Posted at: 09/10/2012 6:20 PM
By: Beth Wurtmann
In a packed and tense courtroom, the daughters of murder victim Rosemary Crosier tearfully described the impact her death has had for 18 years.
"I can't count the times I cried seeing visions of my mother being beaten lying in her own blood. Dying," said Bonnie Crosier.
"I grew up half my life without my mother because of you and now you're kids have to do the same and feel the same way I felt for the past 18 years," said Sharon Crosier.
Chaplin was convicted of murder for participating in a robbery that led to Crosier's beating death at the group home where she worked. Chaplin was 17-years-old, and having an affair with Crosier, a mother of six children. His DNA was found on paper towels at the bloody scene.
"I don't think I was treated fairly in any aspect. Everything I asked for was denied," Chaplin told the courtroom.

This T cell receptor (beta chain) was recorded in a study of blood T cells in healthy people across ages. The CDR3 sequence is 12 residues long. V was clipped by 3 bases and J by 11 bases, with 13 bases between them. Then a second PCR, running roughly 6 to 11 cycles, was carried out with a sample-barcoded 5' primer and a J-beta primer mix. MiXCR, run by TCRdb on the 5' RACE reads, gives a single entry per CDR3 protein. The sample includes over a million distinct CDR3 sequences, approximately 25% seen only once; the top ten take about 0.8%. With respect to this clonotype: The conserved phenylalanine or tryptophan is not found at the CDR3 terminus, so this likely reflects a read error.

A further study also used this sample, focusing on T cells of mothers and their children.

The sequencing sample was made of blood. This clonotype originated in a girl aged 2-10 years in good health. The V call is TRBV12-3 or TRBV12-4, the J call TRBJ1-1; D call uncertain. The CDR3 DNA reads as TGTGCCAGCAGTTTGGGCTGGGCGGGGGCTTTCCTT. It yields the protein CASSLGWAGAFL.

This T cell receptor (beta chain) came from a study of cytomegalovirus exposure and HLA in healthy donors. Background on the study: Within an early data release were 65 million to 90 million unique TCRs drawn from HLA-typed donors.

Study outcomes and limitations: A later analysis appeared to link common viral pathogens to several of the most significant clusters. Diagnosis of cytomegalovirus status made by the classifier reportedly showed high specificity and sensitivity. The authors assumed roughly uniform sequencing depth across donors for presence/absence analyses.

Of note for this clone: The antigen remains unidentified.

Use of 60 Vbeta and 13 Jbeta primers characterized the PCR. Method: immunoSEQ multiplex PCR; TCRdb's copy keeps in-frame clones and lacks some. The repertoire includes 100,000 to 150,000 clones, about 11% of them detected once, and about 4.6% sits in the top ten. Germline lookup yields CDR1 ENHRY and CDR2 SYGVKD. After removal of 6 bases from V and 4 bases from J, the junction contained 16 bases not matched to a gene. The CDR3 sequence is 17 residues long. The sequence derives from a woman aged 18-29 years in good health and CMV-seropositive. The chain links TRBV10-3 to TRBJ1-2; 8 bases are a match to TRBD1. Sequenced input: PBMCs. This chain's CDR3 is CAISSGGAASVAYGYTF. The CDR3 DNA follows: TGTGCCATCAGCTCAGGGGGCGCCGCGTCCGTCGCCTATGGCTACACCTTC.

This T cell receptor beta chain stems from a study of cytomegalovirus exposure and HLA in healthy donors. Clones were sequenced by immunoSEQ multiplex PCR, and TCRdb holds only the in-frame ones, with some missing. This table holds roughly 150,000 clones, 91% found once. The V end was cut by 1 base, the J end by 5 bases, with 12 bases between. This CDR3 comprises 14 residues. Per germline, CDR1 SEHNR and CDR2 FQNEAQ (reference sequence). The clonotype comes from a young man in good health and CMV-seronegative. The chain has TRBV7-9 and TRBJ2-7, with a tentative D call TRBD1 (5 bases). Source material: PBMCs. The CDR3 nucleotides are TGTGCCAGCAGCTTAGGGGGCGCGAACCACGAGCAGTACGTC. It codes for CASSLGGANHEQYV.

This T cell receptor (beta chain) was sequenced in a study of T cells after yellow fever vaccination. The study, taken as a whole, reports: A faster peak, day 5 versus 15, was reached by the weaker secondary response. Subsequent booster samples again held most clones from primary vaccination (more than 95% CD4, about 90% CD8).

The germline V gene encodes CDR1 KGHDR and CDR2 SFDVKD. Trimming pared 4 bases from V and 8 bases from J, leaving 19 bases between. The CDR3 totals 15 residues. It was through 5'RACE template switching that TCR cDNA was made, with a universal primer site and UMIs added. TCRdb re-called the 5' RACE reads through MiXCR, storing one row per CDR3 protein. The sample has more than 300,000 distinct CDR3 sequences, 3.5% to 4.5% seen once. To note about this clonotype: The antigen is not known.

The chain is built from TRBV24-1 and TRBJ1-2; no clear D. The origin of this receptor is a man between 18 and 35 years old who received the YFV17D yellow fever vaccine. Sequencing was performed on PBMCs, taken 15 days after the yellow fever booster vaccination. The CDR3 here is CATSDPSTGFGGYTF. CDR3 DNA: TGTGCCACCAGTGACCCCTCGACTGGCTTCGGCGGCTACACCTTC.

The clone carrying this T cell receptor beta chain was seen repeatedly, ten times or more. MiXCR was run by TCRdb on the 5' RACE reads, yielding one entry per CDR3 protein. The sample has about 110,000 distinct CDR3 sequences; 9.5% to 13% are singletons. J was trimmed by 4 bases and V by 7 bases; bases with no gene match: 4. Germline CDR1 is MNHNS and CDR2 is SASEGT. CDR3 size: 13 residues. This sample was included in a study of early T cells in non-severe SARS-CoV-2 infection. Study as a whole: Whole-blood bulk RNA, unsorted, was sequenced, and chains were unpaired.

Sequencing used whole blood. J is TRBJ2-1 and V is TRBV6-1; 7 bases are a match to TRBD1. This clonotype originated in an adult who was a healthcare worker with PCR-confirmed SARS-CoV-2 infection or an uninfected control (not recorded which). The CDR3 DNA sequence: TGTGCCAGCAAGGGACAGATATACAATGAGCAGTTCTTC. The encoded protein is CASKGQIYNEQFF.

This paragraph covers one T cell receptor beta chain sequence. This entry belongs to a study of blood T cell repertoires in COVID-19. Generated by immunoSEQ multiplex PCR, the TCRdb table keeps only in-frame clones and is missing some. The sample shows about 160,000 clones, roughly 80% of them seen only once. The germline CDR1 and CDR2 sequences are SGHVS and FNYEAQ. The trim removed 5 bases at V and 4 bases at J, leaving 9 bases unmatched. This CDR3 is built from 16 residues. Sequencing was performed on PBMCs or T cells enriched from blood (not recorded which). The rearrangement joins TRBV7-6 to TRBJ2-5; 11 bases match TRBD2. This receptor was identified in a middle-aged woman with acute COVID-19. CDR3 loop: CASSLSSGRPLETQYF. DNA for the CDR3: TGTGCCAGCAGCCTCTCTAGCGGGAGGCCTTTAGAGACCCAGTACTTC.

Chaplin insisted he didn't get a fair trial, addressing the Crosiers directly.
"I'd like to apologize to the family, I'm sorry what you are going through but I am an innocent man who was wrongly convicted," he said.
His denial, ignited a confrontation between his family and Crosier's.
The angry parties were cleared from the courtroom. The judge, handing down the max: 25 years to life in prison. Chaplin's sister said there is pain on both sides.
"Her youngest daughter was my friend. I felt so bad to see her go through that and everything. Her mother didn't deserve to go through that but my brother doesn't deserve to be accused of it or convicted of it cause he's an innocent man," Deb Chaplin said.
Chaplin plans to appeal.
His co-defendent, George Mott, was acquitted of murder charges in January.